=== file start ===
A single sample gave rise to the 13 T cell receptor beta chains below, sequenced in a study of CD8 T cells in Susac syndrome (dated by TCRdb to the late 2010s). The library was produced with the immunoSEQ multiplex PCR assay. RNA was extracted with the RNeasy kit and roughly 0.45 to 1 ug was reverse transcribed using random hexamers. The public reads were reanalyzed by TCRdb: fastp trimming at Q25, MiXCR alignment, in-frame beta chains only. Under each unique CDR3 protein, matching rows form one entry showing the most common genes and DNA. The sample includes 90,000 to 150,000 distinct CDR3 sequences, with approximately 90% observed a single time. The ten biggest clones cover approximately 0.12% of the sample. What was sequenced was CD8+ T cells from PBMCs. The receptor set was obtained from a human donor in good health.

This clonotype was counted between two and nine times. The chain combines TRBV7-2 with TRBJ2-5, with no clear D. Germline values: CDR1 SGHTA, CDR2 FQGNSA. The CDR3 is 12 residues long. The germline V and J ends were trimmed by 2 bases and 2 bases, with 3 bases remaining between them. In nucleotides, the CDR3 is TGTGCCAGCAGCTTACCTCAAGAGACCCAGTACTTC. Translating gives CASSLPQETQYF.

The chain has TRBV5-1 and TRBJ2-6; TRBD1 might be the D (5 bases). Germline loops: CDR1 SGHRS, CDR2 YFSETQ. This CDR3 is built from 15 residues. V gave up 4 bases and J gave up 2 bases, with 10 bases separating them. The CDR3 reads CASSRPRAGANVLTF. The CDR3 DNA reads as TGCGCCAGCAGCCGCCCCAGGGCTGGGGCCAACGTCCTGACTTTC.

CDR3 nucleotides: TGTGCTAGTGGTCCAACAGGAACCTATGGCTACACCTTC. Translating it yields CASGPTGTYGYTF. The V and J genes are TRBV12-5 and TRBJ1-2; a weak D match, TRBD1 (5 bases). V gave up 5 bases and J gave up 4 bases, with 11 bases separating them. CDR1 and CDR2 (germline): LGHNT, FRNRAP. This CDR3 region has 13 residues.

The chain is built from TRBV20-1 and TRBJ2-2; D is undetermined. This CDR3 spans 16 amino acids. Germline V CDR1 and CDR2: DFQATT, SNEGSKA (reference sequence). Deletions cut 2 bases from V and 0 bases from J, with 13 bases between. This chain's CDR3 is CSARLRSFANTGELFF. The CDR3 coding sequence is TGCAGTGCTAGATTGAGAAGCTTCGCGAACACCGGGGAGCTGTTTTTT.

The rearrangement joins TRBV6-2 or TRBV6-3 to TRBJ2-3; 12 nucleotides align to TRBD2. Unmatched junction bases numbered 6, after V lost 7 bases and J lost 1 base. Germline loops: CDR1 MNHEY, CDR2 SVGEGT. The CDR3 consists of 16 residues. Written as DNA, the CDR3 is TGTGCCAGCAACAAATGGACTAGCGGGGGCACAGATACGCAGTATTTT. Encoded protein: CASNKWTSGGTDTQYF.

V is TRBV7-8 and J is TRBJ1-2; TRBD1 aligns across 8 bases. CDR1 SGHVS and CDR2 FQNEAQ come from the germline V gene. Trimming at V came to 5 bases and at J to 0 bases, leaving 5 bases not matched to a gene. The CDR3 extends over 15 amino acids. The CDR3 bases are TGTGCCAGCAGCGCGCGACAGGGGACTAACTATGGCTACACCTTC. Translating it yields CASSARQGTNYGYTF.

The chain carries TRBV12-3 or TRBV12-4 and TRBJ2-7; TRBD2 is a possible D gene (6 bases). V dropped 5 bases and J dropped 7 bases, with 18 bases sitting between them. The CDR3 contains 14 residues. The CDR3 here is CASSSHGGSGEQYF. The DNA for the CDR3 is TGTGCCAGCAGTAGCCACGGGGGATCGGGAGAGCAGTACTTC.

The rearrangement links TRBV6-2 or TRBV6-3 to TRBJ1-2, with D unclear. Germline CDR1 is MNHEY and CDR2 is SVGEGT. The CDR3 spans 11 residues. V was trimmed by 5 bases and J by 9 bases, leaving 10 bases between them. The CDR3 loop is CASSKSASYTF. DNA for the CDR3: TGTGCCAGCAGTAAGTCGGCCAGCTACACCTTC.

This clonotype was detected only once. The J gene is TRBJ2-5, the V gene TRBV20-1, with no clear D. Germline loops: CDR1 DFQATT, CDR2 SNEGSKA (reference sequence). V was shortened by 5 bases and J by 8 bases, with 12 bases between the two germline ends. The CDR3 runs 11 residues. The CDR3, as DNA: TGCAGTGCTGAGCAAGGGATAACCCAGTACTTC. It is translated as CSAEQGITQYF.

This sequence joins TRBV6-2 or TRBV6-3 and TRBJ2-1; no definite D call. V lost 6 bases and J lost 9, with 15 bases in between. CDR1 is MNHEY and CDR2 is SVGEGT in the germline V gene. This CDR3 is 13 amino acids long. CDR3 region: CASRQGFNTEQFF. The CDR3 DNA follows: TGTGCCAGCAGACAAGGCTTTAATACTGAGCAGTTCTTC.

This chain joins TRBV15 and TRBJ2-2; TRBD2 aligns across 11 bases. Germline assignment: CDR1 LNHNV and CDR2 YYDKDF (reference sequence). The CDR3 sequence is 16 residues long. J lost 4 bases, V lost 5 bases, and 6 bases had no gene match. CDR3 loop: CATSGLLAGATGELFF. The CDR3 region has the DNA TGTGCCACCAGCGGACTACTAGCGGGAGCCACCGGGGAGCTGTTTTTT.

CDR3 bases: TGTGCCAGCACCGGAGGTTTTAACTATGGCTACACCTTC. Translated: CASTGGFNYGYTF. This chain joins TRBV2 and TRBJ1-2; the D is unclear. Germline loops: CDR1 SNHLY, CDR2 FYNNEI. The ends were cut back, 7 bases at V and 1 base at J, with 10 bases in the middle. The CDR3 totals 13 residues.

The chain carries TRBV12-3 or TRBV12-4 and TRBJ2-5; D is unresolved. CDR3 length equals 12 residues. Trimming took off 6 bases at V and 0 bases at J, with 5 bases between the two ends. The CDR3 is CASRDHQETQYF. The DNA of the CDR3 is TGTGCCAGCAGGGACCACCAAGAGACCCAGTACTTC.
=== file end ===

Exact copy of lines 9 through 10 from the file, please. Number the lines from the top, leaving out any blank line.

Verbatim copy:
The rearrangement links TRBV6-2 or TRBV6-3 to TRBJ1-2, with D unclear. Germline CDR1 is MNHEY and CDR2 is SVGEGT. The CDR3 spans 11 residues. V was trimmed by 5 bases and J by 9 bases, leaving 10 bases between them. The CDR3 loop is CASSKSASYTF. DNA for the CDR3: TGTGCCAGCAGTAAGTCGGCCAGCTACACCTTC.

This clonotype was detected only once. The J gene is TRBJ2-5, the V gene TRBV20-1, with no clear D. Germline loops: CDR1 DFQATT, CDR2 SNEGSKA (reference sequence). V was shortened by 5 bases and J by 8 bases, with 12 bases between the two germline ends. The CDR3 runs 11 residues. The CDR3, as DNA: TGCAGTGCTGAGCAAGGGATAACCCAGTACTTC. It is translated as CSAEQGITQYF.